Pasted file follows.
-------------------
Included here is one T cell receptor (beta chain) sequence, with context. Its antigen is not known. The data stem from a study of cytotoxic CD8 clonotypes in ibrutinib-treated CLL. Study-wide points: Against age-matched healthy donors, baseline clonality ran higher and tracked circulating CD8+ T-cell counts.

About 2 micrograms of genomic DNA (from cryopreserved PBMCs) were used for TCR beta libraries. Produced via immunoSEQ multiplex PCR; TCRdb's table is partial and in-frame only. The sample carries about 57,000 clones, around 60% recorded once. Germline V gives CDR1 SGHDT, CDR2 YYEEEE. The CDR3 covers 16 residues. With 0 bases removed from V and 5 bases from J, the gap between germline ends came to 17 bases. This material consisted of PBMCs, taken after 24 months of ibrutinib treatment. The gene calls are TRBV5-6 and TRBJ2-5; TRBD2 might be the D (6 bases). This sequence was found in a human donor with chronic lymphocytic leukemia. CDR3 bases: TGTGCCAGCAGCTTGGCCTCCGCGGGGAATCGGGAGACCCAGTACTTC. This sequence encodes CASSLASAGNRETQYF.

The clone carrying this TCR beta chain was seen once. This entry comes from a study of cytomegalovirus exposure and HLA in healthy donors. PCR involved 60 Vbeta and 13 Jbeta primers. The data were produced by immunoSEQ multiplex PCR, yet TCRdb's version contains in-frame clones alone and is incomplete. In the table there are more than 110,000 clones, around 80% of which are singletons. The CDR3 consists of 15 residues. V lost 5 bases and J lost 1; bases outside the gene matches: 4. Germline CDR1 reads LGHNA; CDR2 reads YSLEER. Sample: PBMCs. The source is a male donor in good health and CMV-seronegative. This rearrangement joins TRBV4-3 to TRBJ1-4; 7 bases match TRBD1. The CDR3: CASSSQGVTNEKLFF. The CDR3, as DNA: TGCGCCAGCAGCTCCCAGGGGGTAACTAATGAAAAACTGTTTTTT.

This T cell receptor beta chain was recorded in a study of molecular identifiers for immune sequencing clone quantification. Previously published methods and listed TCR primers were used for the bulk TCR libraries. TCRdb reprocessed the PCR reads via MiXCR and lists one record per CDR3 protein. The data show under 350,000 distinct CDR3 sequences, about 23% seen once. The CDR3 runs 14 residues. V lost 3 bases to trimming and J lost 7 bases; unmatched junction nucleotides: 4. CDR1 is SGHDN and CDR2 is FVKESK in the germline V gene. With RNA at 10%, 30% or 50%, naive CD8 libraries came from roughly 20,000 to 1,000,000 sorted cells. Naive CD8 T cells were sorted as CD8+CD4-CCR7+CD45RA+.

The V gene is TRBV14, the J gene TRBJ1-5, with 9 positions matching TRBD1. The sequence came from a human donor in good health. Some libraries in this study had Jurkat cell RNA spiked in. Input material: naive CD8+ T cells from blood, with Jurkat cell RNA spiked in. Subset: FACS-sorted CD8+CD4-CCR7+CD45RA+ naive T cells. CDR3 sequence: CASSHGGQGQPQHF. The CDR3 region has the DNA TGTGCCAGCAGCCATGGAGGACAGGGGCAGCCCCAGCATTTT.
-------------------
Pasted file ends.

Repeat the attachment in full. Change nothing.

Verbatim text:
Included here is one T cell receptor (beta chain) sequence, with context. Its antigen is not known. The data stem from a study of cytotoxic CD8 clonotypes in ibrutinib-treated CLL. Study-wide points: Against age-matched healthy donors, baseline clonality ran higher and tracked circulating CD8+ T-cell counts.

About 2 micrograms of genomic DNA (from cryopreserved PBMCs) were used for TCR beta libraries. Produced via immunoSEQ multiplex PCR; TCRdb's table is partial and in-frame only. The sample carries about 57,000 clones, around 60% recorded once. Germline V gives CDR1 SGHDT, CDR2 YYEEEE. The CDR3 covers 16 residues. With 0 bases removed from V and 5 bases from J, the gap between germline ends came to 17 bases. This material consisted of PBMCs, taken after 24 months of ibrutinib treatment. The gene calls are TRBV5-6 and TRBJ2-5; TRBD2 might be the D (6 bases). This sequence was found in a human donor with chronic lymphocytic leukemia. CDR3 bases: TGTGCCAGCAGCTTGGCCTCCGCGGGGAATCGGGAGACCCAGTACTTC. This sequence encodes CASSLASAGNRETQYF.

The clone carrying this TCR beta chain was seen once. This entry comes from a study of cytomegalovirus exposure and HLA in healthy donors. PCR involved 60 Vbeta and 13 Jbeta primers. The data were produced by immunoSEQ multiplex PCR, yet TCRdb's version contains in-frame clones alone and is incomplete. In the table there are more than 110,000 clones, around 80% of which are singletons. The CDR3 consists of 15 residues. V lost 5 bases and J lost 1; bases outside the gene matches: 4. Germline CDR1 reads LGHNA; CDR2 reads YSLEER. Sample: PBMCs. The source is a male donor in good health and CMV-seronegative. This rearrangement joins TRBV4-3 to TRBJ1-4; 7 bases match TRBD1. The CDR3: CASSSQGVTNEKLFF. The CDR3, as DNA: TGCGCCAGCAGCTCCCAGGGGGTAACTAATGAAAAACTGTTTTTT.

This T cell receptor beta chain was recorded in a study of molecular identifiers for immune sequencing clone quantification. Previously published methods and listed TCR primers were used for the bulk TCR libraries. TCRdb reprocessed the PCR reads via MiXCR and lists one record per CDR3 protein. The data show under 350,000 distinct CDR3 sequences, about 23% seen once. The CDR3 runs 14 residues. V lost 3 bases to trimming and J lost 7 bases; unmatched junction nucleotides: 4. CDR1 is SGHDN and CDR2 is FVKESK in the germline V gene. With RNA at 10%, 30% or 50%, naive CD8 libraries came from roughly 20,000 to 1,000,000 sorted cells. Naive CD8 T cells were sorted as CD8+CD4-CCR7+CD45RA+.

The V gene is TRBV14, the J gene TRBJ1-5, with 9 positions matching TRBD1. The sequence came from a human donor in good health. Some libraries in this study had Jurkat cell RNA spiked in. Input material: naive CD8+ T cells from blood, with Jurkat cell RNA spiked in. Subset: FACS-sorted CD8+CD4-CCR7+CD45RA+ naive T cells. CDR3 sequence: CASSHGGQGQPQHF. The CDR3 region has the DNA TGTGCCAGCAGCCATGGAGGACAGGGGCAGCCCCAGCATTTT.